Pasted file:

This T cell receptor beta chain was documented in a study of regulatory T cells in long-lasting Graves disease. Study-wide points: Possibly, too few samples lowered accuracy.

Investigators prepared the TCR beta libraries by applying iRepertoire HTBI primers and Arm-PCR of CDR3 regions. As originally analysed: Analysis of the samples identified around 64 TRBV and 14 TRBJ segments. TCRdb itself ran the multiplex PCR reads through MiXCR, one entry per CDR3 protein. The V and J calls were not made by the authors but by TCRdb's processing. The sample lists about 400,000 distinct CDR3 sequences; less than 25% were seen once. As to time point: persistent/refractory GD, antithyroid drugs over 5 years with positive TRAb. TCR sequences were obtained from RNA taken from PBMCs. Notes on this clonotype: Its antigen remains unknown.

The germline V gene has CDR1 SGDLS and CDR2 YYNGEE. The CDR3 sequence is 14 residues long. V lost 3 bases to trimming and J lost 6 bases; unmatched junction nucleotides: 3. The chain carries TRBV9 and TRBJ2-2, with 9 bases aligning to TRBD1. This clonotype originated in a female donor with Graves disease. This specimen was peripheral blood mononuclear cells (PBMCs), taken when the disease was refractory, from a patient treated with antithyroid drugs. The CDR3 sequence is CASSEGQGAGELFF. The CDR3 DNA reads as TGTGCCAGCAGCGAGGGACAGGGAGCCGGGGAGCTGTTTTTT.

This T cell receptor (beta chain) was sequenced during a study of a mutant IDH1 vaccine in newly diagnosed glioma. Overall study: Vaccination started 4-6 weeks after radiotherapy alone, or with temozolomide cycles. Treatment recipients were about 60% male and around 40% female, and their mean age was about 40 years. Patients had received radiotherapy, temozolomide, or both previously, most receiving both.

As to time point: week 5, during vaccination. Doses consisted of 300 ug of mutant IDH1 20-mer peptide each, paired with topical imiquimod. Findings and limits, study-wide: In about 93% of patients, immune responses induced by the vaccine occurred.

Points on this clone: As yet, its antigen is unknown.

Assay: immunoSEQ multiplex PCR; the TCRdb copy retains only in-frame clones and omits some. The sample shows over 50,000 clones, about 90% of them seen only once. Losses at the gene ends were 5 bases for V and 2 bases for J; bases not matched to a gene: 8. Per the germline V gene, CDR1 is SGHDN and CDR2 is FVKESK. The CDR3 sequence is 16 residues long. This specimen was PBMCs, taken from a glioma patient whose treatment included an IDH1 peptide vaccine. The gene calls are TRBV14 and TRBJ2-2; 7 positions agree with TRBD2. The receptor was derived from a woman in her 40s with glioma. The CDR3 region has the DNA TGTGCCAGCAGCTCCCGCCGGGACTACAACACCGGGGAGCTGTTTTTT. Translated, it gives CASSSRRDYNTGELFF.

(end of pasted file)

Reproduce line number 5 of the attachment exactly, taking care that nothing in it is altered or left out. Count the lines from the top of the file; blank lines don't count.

As to time point: week 5, during vaccination. Doses consisted of 300 ug of mutant IDH1 20-mer peptide each, paired with topical imiquimod. Findings and limits, study-wide: In about 93% of patients, immune responses induced by the vaccine occurred.